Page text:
Tuesday, July 3, 2012

Movie Review: The Amazing Spider-Man


I'm not going to lie, July 3 absolutely snuck up on me. I fully realized that The Amazing Spider-Man was being released the day before Independence Day, but I still somehow let it creep up. So, on a whim, I decided to attend the midnight premiere of the film and boy am I glad that I did. Let met first say, and I am definitely sure that I am echoing the thoughts of others when I say that Marc Webb's take on Spider-Man is extremely detatched from the Sam Raimi venture which began a decade ago. (Digression: Wow, it came out the Spring of my Freshman year of high school. I saw it at the drive-in and it was awesome. Now, back to the regularly scheduled review.)



As I have said before, I am very new to comics so I cannot give first-hand knowledge about how The Amazing Spider-Man fits in with the various comic universes. I do understand that writer Vanderbilt drew a lot from the Ultimate Universe. That being said, that is really all I can provide regarding the comic book origins of Webb's story. It's been five years since the last film in Raimi's trilogy was released. Spider-Man 3 was definitely a movie that I think we can all wish we could forget, but sadly the soft-shoe is ingrained in my memory. 500 Day of Summer director Mark Webb takes us down a much different road than the iconic Sam Raimi did. On this path, we actually get a good glimpse at Peter Parker's parents and the mysteries of his origin truly start to unravel. Who is really to blame and why do they want to quell the mystery?

Of the many great choices Webb made, starting with a clean slate was probably the best. We have all new actors and he used them well. The ensemble, including Andrew Garfield, Emma Stone, Denis Leary, Martin Sheen, and Sally Field, worked quite well together. The villain, Lizard/Dr. Connors, portrayed by Rhys Ifans, was well-rounded. There were equal parts humanity and something ... more. I also enjoyed the interplay between Sheen and Field as Uncle Ben and Aunt May. However, the true testiment to Webb's new take on the story was Peter's parents. If there was one thing that I wish Raimi had explored, the disappearance/death of Richard and Mary Parker would be it. It is not hard to guess from the previews that Peter does indeed go on a quest to find some shred of information about his father and his work. The relationship of this to the driving action of the story is extremely interesting. Oh, and The Daily Bugle gets a nice 21st century twist.

I'm trying very hard not to compare Webb's The Amazing Spider-Man and Raimi's Spider-Man, but it is difficult not to as the trajectory is the same with both films. We are introduced to Peter Parker as this awkard, nerdy high schooler who for whatever reason gets bit by a spider and gains "super powers." Would it be safe to say that it is really a mutation? Regardless, he has to deal with this and in turn becomes a bit of a recluse. There's a girl, there's family drama, there's vigilante justice which all lead him to be a hero for the people. The elements are there in both movies and I think that in Webb's take they were pulled off quite well. I enjoyed the "becoming Spider-Man" montage and the nods to the comic books/Raimi's film that are apparent. Sadly, no cameo by Bruce Campbell. I do like this treatment of Gwen Stacy.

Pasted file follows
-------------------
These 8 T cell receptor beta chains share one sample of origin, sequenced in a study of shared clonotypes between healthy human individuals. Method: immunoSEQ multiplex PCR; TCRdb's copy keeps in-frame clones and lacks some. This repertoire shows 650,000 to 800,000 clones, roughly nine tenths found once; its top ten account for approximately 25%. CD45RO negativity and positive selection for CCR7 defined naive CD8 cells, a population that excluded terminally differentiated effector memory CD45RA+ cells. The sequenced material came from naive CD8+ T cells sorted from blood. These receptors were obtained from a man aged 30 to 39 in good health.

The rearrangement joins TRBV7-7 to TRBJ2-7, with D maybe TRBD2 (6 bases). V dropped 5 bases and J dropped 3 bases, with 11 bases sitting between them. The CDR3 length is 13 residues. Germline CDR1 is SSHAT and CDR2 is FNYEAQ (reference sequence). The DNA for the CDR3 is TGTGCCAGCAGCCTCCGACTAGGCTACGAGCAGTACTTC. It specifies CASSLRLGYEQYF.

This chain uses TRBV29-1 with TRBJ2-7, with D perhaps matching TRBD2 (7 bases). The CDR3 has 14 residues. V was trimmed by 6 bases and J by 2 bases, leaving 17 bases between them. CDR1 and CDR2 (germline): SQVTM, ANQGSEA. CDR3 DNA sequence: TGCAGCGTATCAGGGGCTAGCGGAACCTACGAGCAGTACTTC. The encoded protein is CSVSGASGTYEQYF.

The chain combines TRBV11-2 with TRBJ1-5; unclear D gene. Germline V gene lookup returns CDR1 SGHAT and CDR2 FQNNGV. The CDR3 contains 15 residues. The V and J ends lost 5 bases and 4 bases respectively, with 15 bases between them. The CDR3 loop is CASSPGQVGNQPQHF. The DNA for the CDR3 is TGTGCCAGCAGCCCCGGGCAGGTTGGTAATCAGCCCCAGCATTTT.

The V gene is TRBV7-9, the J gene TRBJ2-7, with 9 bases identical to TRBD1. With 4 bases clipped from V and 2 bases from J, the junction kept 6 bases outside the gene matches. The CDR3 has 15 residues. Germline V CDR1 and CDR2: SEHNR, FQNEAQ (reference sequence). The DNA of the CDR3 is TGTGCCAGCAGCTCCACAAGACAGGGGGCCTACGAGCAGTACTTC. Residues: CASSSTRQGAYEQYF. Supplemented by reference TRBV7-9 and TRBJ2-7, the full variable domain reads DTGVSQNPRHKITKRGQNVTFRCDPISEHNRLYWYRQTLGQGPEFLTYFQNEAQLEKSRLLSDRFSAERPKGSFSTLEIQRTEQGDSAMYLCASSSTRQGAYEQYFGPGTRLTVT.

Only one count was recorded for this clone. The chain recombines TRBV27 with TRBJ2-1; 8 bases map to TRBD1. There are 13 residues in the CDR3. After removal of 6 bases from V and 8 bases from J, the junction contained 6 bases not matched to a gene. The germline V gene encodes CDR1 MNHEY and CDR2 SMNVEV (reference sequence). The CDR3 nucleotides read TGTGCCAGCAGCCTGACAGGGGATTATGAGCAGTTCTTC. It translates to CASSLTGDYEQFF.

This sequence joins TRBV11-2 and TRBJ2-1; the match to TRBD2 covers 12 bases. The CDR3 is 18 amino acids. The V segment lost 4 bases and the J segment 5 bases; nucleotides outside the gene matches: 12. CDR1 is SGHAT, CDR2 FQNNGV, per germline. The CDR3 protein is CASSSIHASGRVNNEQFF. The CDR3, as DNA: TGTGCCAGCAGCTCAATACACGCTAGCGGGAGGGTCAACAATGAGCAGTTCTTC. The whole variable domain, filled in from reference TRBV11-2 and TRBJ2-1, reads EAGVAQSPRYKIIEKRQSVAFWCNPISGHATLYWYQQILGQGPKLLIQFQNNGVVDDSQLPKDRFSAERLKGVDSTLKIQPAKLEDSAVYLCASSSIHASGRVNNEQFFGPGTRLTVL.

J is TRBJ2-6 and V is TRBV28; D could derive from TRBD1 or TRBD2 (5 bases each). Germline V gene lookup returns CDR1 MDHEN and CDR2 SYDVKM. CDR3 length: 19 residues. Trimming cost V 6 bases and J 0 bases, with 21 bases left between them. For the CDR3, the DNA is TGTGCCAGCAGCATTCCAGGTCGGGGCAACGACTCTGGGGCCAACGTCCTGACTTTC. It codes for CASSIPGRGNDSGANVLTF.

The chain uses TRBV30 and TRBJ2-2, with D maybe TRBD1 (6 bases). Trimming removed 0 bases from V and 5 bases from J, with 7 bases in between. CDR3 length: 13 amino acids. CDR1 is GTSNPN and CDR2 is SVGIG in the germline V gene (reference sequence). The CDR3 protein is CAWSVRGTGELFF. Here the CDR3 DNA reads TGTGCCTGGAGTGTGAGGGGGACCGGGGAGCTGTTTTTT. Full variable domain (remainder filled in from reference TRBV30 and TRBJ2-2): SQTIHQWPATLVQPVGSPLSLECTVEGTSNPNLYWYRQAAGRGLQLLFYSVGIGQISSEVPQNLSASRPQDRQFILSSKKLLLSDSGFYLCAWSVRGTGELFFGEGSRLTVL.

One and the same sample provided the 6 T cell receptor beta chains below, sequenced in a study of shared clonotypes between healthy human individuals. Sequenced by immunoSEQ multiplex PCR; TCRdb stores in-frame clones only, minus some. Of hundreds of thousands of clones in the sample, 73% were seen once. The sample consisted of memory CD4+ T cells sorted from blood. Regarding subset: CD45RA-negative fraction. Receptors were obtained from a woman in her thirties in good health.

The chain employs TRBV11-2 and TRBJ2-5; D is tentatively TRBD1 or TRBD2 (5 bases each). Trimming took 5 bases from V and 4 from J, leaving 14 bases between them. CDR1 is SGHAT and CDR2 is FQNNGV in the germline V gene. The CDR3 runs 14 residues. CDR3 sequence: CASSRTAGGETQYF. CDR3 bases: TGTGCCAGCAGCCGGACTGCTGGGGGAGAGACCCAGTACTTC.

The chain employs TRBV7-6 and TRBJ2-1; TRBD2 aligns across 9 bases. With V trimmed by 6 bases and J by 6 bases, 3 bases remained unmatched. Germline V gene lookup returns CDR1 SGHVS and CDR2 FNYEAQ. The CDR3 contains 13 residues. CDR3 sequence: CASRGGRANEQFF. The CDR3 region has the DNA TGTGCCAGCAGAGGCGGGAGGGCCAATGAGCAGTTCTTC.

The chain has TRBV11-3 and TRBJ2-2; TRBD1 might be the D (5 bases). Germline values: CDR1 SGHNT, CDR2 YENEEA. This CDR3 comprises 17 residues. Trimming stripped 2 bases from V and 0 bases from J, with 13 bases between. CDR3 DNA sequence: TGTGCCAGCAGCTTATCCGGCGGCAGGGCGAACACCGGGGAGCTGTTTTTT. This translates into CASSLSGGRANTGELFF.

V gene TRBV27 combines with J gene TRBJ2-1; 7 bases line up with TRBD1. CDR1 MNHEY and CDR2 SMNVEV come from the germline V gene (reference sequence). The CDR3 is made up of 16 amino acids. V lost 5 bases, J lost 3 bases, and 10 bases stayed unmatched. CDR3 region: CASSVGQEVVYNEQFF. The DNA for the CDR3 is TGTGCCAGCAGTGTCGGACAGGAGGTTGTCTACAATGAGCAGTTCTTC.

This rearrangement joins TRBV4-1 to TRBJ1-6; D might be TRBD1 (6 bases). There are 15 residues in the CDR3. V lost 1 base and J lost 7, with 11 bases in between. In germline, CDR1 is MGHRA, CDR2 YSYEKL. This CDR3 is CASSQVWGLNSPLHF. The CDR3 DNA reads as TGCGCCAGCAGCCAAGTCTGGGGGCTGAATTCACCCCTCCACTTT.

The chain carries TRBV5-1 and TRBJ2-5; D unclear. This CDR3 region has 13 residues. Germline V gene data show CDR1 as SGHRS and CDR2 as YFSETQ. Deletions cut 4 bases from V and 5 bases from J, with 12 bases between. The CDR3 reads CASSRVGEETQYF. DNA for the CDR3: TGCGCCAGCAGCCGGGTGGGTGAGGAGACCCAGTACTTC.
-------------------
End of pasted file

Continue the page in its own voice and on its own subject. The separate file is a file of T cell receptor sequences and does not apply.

There are moments which are humorous, touching, contemplative, and fast-paced. The beginning was a bit slow, but once it took off there was really no stopping it and it definitely ended on a strong note.

Why should you see it: Andrew Garfield's perfectly timed jokes, Emma Stone's strong character, Rhys Ifans' portrayal of Dr. Connors. There's a good balance of the romance between Stone and Garfield and the action. Hell, sometimes it goes hand in hand. The way in which Uncle Ben communicates with Peter is extremely heartfelt. It's a movie that will be fun for the whole family. Skip the 3D. I saw it in 2D and it was just fine. Be sure to stay after the credits!

4.5 Stars!

Please, and I mean this truly, do not try to compare The Amazing Spider-Man to The Dark Knight Rises. They are two completely different film. Maybe they in some way share a common audience, but the darker twinges of The Amazing Spider-Man do not in any way overshadow the campy fun that makes Spider-Man what it is.

1 comment:

  1. Yay! I'm excited to see it! Thanks for the review!

    ReplyDelete